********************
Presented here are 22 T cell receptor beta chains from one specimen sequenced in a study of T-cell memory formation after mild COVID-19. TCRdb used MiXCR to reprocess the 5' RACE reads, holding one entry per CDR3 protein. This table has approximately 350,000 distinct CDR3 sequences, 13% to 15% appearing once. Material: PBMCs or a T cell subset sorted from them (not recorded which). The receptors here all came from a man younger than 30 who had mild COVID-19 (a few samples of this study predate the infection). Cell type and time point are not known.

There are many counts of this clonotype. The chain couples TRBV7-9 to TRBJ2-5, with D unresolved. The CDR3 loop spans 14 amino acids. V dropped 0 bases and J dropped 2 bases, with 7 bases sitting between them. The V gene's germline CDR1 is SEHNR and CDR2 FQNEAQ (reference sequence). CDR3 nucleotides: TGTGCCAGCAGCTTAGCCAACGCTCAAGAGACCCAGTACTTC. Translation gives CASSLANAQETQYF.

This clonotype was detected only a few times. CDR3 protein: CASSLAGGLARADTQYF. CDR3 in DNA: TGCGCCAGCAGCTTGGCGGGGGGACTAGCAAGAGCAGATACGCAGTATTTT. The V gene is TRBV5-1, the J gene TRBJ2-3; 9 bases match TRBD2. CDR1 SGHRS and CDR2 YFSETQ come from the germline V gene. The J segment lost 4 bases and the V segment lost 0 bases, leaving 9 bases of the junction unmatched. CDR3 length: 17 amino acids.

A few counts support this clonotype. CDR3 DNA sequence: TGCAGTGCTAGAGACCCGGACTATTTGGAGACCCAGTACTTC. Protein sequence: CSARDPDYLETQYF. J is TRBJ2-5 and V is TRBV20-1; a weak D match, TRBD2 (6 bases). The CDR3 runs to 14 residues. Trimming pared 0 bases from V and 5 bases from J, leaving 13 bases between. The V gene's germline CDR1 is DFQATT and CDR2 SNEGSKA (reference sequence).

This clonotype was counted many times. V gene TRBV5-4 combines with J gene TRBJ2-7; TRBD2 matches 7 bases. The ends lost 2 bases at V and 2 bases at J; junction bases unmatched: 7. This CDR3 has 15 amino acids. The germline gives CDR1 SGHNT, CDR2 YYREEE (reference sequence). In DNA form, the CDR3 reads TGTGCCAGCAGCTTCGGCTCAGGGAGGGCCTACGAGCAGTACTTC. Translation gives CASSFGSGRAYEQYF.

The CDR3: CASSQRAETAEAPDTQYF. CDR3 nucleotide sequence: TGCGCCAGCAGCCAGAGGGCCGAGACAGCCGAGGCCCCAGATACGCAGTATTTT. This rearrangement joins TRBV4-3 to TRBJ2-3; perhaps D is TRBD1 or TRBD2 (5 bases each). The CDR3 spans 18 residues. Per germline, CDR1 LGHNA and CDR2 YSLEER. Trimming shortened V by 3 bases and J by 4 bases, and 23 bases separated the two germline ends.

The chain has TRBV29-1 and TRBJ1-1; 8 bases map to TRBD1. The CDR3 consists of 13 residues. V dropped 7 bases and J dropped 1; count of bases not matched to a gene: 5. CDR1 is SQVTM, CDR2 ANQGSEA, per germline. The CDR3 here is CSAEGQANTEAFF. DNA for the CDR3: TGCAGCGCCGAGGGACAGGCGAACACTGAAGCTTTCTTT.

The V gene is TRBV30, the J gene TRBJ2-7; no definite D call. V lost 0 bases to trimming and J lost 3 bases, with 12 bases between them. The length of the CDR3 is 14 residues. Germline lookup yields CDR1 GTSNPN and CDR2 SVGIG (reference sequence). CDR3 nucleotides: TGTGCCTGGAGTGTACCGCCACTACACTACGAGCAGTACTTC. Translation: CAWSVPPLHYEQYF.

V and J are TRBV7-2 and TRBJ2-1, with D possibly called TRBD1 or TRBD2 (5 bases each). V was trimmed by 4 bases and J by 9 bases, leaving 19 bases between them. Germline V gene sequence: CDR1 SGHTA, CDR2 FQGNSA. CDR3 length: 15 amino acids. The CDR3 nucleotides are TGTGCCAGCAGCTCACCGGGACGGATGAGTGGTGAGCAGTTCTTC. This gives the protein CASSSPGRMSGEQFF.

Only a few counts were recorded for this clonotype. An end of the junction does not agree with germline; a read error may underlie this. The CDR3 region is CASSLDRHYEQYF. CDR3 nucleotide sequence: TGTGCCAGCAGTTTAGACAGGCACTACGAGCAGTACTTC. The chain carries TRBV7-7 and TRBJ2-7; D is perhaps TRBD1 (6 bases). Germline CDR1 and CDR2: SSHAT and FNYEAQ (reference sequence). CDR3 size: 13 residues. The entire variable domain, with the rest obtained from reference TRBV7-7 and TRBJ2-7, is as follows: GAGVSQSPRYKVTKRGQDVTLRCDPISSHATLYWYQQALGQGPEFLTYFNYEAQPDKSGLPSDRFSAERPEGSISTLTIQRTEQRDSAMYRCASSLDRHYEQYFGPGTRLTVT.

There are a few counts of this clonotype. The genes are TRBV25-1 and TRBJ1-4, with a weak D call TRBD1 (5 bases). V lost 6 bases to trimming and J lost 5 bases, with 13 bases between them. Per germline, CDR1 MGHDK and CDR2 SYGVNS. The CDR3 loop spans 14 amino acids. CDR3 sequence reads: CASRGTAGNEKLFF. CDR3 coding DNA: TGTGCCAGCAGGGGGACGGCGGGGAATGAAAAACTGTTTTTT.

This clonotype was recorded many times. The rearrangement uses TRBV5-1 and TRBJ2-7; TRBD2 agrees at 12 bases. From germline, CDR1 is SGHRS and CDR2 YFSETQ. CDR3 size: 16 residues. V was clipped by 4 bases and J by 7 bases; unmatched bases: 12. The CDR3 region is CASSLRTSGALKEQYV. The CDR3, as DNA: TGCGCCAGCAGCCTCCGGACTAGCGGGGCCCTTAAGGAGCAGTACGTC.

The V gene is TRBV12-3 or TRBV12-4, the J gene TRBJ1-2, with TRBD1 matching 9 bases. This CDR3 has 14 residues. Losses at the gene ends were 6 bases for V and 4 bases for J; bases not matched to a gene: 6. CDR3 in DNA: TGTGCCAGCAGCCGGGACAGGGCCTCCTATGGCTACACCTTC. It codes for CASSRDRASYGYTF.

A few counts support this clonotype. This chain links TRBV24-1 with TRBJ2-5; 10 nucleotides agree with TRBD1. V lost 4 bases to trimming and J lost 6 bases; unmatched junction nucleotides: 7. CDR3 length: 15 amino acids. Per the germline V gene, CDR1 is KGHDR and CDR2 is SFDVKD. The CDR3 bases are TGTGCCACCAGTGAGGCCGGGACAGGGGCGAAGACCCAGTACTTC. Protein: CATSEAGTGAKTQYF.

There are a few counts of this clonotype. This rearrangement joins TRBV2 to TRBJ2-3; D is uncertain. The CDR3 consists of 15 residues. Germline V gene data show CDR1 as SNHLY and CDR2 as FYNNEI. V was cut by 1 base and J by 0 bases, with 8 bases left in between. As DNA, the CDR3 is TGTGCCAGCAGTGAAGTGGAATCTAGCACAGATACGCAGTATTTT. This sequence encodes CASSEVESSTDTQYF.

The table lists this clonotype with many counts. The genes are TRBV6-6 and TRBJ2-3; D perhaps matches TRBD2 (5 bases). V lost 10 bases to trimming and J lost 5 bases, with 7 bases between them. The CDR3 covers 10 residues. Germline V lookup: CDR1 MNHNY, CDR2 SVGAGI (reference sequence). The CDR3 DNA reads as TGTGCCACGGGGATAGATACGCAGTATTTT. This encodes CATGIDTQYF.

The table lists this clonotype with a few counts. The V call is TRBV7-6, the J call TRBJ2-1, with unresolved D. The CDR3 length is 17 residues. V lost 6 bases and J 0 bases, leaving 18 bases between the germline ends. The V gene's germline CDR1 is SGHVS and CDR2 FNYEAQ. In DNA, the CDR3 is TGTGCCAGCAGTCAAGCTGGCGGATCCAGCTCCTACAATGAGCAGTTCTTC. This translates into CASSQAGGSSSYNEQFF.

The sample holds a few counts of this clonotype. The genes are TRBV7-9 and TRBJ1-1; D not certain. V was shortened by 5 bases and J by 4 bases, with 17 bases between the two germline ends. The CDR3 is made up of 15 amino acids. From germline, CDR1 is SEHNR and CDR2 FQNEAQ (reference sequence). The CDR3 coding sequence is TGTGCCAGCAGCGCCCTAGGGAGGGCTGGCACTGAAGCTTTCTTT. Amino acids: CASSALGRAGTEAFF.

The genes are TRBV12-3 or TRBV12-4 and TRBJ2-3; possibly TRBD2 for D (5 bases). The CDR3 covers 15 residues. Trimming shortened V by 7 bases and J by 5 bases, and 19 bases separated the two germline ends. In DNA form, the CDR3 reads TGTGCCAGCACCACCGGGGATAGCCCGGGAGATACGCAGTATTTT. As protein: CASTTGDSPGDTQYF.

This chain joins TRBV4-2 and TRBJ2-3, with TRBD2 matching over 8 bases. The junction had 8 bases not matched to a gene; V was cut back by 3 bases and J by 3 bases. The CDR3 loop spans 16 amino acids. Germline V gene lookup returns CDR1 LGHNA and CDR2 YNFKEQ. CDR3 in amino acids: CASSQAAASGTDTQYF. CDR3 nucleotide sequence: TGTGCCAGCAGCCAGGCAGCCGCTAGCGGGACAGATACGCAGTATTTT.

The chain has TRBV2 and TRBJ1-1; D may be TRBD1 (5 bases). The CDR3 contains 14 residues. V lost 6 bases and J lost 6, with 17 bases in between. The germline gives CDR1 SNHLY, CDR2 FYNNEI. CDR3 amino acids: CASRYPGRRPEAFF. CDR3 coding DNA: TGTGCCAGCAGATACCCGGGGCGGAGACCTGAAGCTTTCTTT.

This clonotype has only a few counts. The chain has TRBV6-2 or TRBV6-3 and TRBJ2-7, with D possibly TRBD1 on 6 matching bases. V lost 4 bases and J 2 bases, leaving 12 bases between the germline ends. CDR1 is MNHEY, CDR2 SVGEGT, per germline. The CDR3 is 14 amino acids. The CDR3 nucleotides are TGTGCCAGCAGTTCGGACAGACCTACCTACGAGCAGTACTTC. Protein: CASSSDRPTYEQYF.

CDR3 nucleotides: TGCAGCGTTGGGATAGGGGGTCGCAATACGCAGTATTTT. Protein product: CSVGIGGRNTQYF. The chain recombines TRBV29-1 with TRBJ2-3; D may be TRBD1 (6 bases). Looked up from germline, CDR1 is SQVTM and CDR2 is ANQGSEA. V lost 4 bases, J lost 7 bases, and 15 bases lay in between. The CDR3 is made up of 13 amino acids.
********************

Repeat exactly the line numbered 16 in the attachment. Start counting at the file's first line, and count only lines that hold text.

The table lists this clonotype with many counts. The genes are TRBV6-6 and TRBJ2-3; D perhaps matches TRBD2 (5 bases). V lost 10 bases to trimming and J lost 5 bases, with 7 bases between them. The CDR3 covers 10 residues. Germline V lookup: CDR1 MNHNY, CDR2 SVGAGI (reference sequence). The CDR3 DNA reads as TGTGCCACGGGGATAGATACGCAGTATTTT. This encodes CATGIDTQYF.